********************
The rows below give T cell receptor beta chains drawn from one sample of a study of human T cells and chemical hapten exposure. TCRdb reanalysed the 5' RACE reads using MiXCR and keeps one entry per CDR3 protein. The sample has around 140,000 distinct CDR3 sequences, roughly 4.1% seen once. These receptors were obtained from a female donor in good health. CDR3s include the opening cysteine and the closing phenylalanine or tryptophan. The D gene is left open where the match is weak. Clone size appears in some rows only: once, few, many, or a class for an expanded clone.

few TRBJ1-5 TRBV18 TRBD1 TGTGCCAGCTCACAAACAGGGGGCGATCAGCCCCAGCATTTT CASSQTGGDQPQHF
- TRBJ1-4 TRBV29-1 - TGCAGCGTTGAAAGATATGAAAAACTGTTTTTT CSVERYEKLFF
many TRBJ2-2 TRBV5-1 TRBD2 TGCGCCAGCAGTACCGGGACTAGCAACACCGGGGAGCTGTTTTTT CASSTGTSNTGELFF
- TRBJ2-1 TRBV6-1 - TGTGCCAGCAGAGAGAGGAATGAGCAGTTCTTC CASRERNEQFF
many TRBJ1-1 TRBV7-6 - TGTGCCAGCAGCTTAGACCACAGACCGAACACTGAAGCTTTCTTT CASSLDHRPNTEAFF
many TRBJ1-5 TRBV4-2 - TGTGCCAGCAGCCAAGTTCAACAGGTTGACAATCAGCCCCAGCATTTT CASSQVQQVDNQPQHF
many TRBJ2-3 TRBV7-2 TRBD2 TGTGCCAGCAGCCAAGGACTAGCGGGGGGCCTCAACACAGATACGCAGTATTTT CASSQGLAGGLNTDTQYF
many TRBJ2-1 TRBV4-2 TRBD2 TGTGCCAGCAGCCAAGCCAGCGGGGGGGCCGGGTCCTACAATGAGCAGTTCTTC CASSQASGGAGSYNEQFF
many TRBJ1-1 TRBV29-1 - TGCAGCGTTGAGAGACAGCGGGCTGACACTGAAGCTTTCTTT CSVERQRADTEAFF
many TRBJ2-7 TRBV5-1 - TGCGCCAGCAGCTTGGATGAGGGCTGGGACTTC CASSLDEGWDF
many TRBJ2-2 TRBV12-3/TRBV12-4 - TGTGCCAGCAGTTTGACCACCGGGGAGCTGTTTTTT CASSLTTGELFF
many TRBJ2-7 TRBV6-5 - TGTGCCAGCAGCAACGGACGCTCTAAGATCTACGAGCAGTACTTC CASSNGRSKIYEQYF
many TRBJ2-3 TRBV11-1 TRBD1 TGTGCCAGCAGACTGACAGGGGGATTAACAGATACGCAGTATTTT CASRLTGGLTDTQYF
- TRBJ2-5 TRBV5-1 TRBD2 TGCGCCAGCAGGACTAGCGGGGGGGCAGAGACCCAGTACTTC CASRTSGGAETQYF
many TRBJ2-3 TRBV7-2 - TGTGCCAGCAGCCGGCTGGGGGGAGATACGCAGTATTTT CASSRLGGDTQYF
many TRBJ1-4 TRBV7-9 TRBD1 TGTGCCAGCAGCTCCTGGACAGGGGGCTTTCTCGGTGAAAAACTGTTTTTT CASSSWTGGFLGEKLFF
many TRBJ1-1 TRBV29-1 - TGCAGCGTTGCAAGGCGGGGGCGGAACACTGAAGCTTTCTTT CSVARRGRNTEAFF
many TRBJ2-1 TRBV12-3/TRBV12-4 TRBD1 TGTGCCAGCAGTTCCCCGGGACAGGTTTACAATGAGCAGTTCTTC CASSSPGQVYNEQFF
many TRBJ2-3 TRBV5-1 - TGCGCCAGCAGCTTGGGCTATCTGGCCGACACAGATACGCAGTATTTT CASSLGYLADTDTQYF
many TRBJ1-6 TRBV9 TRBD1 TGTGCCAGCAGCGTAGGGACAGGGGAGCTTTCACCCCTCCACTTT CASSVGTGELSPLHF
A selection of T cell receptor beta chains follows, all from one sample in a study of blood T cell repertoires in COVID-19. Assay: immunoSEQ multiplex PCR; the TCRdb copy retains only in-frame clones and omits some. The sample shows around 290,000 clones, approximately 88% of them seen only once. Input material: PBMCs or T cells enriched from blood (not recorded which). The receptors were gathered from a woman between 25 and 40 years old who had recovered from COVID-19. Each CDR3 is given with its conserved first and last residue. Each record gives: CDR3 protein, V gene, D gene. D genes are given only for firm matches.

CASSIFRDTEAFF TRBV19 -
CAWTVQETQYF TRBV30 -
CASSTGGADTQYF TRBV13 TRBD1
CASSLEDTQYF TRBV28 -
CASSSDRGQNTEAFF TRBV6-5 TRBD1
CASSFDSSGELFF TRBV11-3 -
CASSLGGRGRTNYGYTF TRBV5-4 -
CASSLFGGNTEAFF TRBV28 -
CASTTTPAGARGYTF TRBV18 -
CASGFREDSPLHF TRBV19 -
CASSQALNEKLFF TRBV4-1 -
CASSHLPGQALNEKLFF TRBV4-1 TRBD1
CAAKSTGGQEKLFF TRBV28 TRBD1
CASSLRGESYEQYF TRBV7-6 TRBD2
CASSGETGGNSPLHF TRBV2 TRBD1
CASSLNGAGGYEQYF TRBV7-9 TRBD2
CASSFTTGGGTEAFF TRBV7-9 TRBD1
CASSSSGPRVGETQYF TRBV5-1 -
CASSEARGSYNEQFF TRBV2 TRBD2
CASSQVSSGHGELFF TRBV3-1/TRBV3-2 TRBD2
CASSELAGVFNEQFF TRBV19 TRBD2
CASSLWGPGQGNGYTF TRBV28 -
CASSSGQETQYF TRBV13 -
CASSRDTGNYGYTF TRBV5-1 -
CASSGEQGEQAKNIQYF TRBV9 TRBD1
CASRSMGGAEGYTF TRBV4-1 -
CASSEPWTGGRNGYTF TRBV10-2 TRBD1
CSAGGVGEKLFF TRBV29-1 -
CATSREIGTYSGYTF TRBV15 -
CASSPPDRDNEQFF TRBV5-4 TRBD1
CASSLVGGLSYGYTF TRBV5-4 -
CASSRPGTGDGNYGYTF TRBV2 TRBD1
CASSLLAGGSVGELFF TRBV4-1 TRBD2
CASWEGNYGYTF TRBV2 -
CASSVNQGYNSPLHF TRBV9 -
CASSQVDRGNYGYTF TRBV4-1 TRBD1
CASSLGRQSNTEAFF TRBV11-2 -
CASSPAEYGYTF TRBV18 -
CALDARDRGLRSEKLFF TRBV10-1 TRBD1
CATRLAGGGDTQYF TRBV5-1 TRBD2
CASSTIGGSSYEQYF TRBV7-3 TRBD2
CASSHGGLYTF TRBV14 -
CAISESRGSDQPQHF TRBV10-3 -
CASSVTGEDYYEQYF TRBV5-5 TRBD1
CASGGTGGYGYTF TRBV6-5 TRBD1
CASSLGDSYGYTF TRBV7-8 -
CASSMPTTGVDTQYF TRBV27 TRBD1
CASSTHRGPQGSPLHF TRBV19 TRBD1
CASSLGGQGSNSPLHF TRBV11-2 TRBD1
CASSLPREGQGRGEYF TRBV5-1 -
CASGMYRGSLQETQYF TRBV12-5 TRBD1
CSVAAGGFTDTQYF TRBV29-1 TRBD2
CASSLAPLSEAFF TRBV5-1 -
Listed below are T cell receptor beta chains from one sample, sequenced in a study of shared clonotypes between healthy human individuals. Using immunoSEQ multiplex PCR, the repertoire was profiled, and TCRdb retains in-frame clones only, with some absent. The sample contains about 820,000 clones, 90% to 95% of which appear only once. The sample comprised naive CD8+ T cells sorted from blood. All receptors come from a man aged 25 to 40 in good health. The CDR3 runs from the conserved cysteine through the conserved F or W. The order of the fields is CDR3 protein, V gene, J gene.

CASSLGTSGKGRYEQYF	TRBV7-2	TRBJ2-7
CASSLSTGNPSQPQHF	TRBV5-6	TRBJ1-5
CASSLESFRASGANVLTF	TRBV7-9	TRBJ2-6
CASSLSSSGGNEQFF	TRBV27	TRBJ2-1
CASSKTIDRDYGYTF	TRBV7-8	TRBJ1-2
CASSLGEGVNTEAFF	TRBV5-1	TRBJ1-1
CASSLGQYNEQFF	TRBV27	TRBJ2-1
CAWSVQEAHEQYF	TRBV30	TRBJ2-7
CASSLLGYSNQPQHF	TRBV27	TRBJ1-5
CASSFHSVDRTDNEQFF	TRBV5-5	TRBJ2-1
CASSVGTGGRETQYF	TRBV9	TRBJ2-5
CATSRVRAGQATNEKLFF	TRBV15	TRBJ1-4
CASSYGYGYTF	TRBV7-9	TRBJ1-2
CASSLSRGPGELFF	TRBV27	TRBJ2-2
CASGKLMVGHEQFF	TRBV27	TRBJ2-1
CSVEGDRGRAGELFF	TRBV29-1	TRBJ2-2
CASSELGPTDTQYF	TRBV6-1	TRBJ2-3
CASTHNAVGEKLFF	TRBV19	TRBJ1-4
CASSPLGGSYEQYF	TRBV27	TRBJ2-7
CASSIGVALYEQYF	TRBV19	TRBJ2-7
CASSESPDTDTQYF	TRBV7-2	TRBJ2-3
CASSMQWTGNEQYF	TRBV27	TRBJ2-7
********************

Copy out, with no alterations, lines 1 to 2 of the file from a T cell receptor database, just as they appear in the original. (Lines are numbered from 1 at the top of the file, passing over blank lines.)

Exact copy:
The rows below give T cell receptor beta chains drawn from one sample of a study of human T cells and chemical hapten exposure. TCRdb reanalysed the 5' RACE reads using MiXCR and keeps one entry per CDR3 protein. The sample has around 140,000 distinct CDR3 sequences, roughly 4.1% seen once. These receptors were obtained from a female donor in good health. CDR3s include the opening cysteine and the closing phenylalanine or tryptophan. The D gene is left open where the match is weak. Clone size appears in some rows only: once, few, many, or a class for an expanded clone.

few TRBJ1-5 TRBV18 TRBD1 TGTGCCAGCTCACAAACAGGGGGCGATCAGCCCCAGCATTTT CASSQTGGDQPQHF